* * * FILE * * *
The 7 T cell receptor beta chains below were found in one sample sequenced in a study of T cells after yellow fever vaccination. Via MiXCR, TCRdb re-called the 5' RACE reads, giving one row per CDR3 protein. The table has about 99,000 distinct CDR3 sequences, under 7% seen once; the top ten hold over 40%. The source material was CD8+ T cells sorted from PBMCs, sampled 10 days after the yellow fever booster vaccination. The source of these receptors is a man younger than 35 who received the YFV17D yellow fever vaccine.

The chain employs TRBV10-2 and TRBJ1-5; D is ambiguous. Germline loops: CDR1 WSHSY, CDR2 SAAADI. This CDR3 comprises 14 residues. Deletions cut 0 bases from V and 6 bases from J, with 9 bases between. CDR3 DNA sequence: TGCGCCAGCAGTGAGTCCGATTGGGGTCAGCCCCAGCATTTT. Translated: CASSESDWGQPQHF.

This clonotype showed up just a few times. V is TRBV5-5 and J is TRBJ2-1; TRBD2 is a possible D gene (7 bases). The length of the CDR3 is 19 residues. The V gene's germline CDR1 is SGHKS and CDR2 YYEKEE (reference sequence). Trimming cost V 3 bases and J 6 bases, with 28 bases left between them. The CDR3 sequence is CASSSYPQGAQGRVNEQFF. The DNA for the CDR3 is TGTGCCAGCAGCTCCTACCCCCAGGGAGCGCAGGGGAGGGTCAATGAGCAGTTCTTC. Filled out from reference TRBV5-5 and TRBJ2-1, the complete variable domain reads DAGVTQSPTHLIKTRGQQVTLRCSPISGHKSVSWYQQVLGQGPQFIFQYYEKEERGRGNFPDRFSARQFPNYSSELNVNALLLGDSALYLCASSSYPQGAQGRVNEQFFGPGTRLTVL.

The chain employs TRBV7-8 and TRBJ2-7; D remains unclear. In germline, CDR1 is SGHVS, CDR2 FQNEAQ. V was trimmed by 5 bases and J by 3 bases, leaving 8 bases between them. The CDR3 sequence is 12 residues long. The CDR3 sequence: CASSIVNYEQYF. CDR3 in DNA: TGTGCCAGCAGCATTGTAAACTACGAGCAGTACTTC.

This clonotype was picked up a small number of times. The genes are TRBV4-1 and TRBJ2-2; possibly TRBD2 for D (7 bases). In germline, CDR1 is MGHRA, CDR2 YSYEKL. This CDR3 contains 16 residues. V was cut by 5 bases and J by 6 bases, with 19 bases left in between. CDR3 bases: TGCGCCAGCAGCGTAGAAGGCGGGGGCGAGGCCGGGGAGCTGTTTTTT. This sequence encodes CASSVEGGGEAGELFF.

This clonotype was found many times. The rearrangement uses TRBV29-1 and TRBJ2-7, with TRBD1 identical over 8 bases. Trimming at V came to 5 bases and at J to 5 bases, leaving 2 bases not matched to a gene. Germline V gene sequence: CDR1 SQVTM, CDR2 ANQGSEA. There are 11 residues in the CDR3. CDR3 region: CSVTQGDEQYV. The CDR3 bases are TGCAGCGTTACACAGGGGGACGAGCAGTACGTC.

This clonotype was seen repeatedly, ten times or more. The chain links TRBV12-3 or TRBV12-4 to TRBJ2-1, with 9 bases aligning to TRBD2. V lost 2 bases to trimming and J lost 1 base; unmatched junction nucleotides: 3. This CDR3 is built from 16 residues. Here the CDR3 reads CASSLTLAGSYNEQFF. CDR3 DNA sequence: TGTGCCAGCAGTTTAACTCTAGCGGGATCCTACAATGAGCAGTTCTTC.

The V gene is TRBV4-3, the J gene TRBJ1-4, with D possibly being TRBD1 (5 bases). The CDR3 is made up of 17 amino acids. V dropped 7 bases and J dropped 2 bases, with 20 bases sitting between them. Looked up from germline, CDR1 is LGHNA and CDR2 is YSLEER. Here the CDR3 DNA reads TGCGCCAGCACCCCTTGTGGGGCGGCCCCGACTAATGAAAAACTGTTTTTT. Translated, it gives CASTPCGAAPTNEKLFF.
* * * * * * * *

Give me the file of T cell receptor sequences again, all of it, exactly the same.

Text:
The 7 T cell receptor beta chains below were found in one sample sequenced in a study of T cells after yellow fever vaccination. Via MiXCR, TCRdb re-called the 5' RACE reads, giving one row per CDR3 protein. The table has about 99,000 distinct CDR3 sequences, under 7% seen once; the top ten hold over 40%. The source material was CD8+ T cells sorted from PBMCs, sampled 10 days after the yellow fever booster vaccination. The source of these receptors is a man younger than 35 who received the YFV17D yellow fever vaccine.

The chain employs TRBV10-2 and TRBJ1-5; D is ambiguous. Germline loops: CDR1 WSHSY, CDR2 SAAADI. This CDR3 comprises 14 residues. Deletions cut 0 bases from V and 6 bases from J, with 9 bases between. CDR3 DNA sequence: TGCGCCAGCAGTGAGTCCGATTGGGGTCAGCCCCAGCATTTT. Translated: CASSESDWGQPQHF.

This clonotype showed up just a few times. V is TRBV5-5 and J is TRBJ2-1; TRBD2 is a possible D gene (7 bases). The length of the CDR3 is 19 residues. The V gene's germline CDR1 is SGHKS and CDR2 YYEKEE (reference sequence). Trimming cost V 3 bases and J 6 bases, with 28 bases left between them. The CDR3 sequence is CASSSYPQGAQGRVNEQFF. The DNA for the CDR3 is TGTGCCAGCAGCTCCTACCCCCAGGGAGCGCAGGGGAGGGTCAATGAGCAGTTCTTC. Filled out from reference TRBV5-5 and TRBJ2-1, the complete variable domain reads DAGVTQSPTHLIKTRGQQVTLRCSPISGHKSVSWYQQVLGQGPQFIFQYYEKEERGRGNFPDRFSARQFPNYSSELNVNALLLGDSALYLCASSSYPQGAQGRVNEQFFGPGTRLTVL.

The chain employs TRBV7-8 and TRBJ2-7; D remains unclear. In germline, CDR1 is SGHVS, CDR2 FQNEAQ. V was trimmed by 5 bases and J by 3 bases, leaving 8 bases between them. The CDR3 sequence is 12 residues long. The CDR3 sequence: CASSIVNYEQYF. CDR3 in DNA: TGTGCCAGCAGCATTGTAAACTACGAGCAGTACTTC.

This clonotype was picked up a small number of times. The genes are TRBV4-1 and TRBJ2-2; possibly TRBD2 for D (7 bases). In germline, CDR1 is MGHRA, CDR2 YSYEKL. This CDR3 contains 16 residues. V was cut by 5 bases and J by 6 bases, with 19 bases left in between. CDR3 bases: TGCGCCAGCAGCGTAGAAGGCGGGGGCGAGGCCGGGGAGCTGTTTTTT. This sequence encodes CASSVEGGGEAGELFF.

This clonotype was found many times. The rearrangement uses TRBV29-1 and TRBJ2-7, with TRBD1 identical over 8 bases. Trimming at V came to 5 bases and at J to 5 bases, leaving 2 bases not matched to a gene. Germline V gene sequence: CDR1 SQVTM, CDR2 ANQGSEA. There are 11 residues in the CDR3. CDR3 region: CSVTQGDEQYV. The CDR3 bases are TGCAGCGTTACACAGGGGGACGAGCAGTACGTC.

This clonotype was seen repeatedly, ten times or more. The chain links TRBV12-3 or TRBV12-4 to TRBJ2-1, with 9 bases aligning to TRBD2. V lost 2 bases to trimming and J lost 1 base; unmatched junction nucleotides: 3. This CDR3 is built from 16 residues. Here the CDR3 reads CASSLTLAGSYNEQFF. CDR3 DNA sequence: TGTGCCAGCAGTTTAACTCTAGCGGGATCCTACAATGAGCAGTTCTTC.

The V gene is TRBV4-3, the J gene TRBJ1-4, with D possibly being TRBD1 (5 bases). The CDR3 is made up of 17 amino acids. V dropped 7 bases and J dropped 2 bases, with 20 bases sitting between them. Looked up from germline, CDR1 is LGHNA and CDR2 is YSLEER. Here the CDR3 DNA reads TGCGCCAGCACCCCTTGTGGGGCGGCCCCGACTAATGAAAAACTGTTTTTT. Translated, it gives CASTPCGAAPTNEKLFF.